The most suitable areas to establish these vegetative grasses will be very wet (boggy) in winter and may be relatively bare (but still wet or at least moist) in summer. The most common indicator species would be sea barleygrass, cotula, curly ryegrass and perhaps puccinellia in the most waterlogged and saline situations (see Figures 7.5 to 7.8). 

 Figure 7.5 - SALTdeck card showing the photo and text sides for cotula.

 Figure 7.6 - SALTdeck card showing the photo and text sides sea barleygrass.  

 Figure 7.7 - SALTdeck card showing the photo and text sides for curly ryegrass.  

 Figure 7.8 - SALTdeck card showing the photo and text sides for puccinellia.


Salinity and Waterlogging requirements

Salt tolerance. These grasses are highly salt-tolerant, but assessing the differences in salt tolerance between the species is not easy. Results vary between trials, between species and between accessions within species – this is in line with the highly variable genetic make up and growth habit discussed in Risks and challenges. Research in Queensland has shown that marine couch, saltwater couch and Distichlis have relatively similar ranges of salt tolerance, but are highly variable within each species. For example, for marine couch, saltwater couch and Distichlis irrigated with saline water and cut every two weeks for 12-16 weeks, the following ranges of salinity in the irrigation water reduced shoot dry weight by 50%:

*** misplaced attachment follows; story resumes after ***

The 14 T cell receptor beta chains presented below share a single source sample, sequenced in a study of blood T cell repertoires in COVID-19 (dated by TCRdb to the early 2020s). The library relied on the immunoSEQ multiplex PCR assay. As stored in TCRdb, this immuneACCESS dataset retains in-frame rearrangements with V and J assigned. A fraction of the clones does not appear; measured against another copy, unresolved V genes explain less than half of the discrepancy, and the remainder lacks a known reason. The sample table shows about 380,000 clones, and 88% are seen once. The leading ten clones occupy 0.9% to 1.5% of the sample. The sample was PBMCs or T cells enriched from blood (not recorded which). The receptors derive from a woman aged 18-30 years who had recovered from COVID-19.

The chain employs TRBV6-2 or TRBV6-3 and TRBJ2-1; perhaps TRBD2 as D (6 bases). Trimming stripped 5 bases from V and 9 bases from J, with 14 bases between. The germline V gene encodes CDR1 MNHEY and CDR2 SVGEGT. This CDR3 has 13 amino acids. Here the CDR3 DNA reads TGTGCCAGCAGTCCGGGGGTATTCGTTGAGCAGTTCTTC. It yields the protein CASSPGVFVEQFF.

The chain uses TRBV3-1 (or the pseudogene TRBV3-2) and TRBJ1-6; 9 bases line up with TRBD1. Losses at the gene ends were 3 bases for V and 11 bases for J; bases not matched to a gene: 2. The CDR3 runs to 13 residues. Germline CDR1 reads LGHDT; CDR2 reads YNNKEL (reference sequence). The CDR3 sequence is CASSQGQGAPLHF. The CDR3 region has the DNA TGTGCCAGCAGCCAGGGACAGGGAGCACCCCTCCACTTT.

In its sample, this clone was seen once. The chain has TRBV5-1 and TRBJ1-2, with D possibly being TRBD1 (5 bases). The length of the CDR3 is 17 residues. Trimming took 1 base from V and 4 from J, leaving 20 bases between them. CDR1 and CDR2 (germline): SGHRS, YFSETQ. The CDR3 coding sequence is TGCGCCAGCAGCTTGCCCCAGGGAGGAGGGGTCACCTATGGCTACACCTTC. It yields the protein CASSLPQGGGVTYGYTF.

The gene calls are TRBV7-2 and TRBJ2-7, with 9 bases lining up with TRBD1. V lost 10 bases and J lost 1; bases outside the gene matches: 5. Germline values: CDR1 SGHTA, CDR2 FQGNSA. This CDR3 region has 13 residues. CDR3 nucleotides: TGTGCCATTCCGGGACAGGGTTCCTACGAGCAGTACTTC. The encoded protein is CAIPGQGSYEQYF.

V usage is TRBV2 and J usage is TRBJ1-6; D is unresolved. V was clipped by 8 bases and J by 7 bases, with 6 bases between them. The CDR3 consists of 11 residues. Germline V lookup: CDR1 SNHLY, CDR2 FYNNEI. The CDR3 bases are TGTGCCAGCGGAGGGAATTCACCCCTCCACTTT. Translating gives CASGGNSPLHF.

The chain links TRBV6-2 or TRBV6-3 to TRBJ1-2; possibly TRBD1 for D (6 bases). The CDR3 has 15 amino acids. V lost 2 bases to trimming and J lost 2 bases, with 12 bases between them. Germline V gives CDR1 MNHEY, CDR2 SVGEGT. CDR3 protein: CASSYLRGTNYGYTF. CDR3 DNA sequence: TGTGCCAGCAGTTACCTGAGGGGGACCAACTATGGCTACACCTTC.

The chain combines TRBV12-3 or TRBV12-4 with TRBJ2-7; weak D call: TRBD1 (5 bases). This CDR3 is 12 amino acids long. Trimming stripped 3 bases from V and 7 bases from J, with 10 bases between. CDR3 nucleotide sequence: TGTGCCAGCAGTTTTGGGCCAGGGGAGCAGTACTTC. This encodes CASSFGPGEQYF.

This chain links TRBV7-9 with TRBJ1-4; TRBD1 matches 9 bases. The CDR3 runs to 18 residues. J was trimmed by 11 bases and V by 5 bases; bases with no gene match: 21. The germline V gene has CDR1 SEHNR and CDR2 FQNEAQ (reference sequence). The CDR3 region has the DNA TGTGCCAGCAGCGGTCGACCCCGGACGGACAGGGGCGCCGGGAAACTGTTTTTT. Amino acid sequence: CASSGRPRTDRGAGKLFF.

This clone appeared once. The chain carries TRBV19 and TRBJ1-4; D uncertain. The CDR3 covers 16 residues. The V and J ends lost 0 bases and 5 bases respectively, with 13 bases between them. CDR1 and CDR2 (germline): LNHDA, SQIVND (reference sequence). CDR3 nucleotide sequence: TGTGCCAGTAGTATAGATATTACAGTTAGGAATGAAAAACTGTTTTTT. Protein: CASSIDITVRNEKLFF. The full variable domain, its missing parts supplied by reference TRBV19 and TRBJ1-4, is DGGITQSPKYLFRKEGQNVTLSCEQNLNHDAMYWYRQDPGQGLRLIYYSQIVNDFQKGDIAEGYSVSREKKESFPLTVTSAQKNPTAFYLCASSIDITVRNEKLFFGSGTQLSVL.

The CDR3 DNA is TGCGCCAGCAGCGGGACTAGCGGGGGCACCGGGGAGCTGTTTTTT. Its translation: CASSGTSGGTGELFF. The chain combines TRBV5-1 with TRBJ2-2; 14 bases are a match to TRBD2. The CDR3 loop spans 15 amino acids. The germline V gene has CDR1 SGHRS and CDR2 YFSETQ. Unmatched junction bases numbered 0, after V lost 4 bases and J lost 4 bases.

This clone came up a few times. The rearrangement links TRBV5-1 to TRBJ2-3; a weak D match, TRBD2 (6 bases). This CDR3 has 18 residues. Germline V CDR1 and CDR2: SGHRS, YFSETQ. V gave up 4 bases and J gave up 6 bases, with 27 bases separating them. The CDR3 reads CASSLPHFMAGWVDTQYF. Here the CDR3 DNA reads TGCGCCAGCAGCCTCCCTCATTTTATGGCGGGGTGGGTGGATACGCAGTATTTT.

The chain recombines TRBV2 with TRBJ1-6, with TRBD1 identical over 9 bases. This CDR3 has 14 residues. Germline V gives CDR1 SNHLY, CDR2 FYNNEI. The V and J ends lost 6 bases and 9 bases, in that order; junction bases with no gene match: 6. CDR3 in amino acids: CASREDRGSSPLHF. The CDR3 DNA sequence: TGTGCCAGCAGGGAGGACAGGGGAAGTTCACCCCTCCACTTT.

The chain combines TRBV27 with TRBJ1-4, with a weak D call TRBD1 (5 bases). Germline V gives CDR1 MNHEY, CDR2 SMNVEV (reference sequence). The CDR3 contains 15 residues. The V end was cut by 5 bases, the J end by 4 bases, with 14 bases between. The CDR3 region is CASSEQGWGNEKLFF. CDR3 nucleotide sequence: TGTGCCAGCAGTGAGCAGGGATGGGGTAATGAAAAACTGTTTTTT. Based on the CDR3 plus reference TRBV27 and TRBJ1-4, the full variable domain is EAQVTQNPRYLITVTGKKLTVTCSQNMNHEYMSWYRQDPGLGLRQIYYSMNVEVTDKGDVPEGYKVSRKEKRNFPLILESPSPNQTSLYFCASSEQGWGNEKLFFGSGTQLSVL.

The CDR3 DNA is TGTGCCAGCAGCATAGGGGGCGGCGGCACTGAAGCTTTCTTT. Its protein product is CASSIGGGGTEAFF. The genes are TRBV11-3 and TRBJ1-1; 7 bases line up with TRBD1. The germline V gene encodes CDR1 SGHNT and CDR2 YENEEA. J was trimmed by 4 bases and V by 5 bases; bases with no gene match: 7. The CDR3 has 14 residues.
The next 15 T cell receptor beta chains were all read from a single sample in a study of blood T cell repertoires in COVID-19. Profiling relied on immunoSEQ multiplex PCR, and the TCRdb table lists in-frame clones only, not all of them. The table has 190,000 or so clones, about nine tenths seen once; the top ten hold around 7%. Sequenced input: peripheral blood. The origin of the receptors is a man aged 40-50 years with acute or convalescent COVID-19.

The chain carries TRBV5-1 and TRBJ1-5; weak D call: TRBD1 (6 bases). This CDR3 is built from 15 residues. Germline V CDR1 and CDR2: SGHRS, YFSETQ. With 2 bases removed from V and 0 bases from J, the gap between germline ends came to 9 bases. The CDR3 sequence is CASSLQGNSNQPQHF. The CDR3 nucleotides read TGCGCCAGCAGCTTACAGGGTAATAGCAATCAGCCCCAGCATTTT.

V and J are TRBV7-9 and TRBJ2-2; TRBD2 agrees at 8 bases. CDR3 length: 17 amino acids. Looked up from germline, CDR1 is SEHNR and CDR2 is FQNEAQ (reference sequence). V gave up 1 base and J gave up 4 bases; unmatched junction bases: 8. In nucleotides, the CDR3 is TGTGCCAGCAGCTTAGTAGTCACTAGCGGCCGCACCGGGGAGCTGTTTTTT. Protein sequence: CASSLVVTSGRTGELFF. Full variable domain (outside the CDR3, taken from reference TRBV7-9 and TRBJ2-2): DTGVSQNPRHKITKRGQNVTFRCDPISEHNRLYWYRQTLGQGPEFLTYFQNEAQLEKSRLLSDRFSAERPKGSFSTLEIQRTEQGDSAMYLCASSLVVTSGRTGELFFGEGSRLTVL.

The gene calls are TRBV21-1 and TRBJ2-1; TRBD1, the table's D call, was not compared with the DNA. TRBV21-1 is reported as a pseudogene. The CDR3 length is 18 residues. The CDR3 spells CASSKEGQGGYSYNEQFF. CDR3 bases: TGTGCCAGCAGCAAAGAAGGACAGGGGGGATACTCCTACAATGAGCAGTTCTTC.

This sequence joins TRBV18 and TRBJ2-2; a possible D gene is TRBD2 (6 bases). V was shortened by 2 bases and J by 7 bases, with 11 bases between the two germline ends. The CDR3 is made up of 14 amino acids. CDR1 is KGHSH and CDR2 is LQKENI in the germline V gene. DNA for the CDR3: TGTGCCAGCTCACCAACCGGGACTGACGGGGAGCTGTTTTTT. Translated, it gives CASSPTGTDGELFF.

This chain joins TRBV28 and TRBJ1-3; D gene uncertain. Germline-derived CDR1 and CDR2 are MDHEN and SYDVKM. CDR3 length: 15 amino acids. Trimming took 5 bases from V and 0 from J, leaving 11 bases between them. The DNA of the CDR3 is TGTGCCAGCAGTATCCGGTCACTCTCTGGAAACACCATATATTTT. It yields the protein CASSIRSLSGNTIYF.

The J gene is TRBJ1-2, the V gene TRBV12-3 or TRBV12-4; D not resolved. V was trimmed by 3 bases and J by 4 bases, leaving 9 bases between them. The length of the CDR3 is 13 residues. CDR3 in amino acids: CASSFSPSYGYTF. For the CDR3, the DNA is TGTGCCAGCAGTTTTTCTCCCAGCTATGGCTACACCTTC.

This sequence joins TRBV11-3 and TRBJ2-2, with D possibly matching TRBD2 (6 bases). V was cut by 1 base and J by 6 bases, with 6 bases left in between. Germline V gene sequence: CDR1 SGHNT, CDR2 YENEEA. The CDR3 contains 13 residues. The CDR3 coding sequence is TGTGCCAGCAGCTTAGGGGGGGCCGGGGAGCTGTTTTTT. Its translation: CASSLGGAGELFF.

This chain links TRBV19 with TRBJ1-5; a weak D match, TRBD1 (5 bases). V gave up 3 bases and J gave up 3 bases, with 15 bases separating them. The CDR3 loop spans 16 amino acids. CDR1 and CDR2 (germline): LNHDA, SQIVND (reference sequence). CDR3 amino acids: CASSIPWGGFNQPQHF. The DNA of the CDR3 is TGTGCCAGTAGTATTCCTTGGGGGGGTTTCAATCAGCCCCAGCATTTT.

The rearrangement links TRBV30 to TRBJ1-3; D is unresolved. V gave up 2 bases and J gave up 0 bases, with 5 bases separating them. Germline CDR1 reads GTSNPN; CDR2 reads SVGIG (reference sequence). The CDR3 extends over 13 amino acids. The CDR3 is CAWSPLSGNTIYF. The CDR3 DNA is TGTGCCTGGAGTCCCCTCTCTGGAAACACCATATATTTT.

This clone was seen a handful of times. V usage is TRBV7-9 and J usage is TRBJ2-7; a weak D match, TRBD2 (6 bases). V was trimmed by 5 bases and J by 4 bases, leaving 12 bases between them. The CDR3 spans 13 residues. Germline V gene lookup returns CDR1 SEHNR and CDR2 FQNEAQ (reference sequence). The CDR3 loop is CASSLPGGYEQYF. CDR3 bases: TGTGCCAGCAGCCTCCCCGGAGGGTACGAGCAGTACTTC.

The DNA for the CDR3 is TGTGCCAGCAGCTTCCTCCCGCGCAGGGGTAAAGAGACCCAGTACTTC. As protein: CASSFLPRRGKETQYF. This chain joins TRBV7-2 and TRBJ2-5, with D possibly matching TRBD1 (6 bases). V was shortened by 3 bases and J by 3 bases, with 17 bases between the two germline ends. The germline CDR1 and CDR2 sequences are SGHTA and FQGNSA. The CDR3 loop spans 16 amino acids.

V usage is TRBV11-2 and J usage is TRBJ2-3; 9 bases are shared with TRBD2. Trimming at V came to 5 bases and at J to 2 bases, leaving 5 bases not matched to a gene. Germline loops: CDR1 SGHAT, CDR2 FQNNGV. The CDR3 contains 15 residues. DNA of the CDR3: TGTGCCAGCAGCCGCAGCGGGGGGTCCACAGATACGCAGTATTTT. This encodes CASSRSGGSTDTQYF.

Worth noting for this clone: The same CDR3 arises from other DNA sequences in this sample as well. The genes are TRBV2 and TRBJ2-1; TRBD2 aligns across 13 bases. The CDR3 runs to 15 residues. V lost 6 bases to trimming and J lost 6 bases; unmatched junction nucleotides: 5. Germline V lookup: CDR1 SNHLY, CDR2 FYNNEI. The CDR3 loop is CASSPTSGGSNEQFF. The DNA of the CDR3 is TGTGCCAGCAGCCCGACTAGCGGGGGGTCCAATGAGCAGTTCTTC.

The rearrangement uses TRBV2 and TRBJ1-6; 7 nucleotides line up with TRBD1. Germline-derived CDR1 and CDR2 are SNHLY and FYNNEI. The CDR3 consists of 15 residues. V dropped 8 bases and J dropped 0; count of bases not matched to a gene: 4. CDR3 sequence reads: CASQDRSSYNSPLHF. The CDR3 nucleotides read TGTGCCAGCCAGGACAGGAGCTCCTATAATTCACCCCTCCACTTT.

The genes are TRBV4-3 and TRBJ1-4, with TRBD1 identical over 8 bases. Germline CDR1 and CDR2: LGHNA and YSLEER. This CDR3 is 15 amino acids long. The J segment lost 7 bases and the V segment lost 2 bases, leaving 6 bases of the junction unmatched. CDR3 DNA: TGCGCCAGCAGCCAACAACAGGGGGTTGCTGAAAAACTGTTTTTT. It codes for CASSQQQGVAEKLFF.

• Marine couch: 12 to 37 dS/m (in other words, the most salt-tolerant accession had its yield reduced by 50% when the irrigation water had 37 dS/m, while the least salt-tolerant accession required only 12 dS/m in the irrigation water to reduce growth by 50%).
  • Saltwater couch: 13–40 dS/m (depends on accession).
  • Distichlis (‘NyPa Forage’): 27 dS/m.

To indicate how salt tolerant these species are, kikuyu had a 50% decrease in shoot dry weight when irrigated with water of EC 4–5 dS/m.

Field observations in NSW have shown that both marine couch and saltwater couch can survive with exceptionally high surface (0-10 cm) soil salinities (ECe values of 40-100 dS/m).

Waterlogging tolerance. All plants in this category are highly waterlogging tolerant so it is unlikely that any expense associated with improving surface water management would be worthwhile unless prolonged inundation is a problem.

If improved surface water management is desired for other reasons (such as preventing surface scalding or making grazing possible) and that management reduces the waterlogging at the site, this may in fact reduce the competitive ability of these vegetatively established grasses. Potentially, improved surface water management (reduced waterlogging) may render a site more suited to a less waterlogging tolerant (but potentially more productive and easier to establish from seed) alternative such as tall wheatgrass.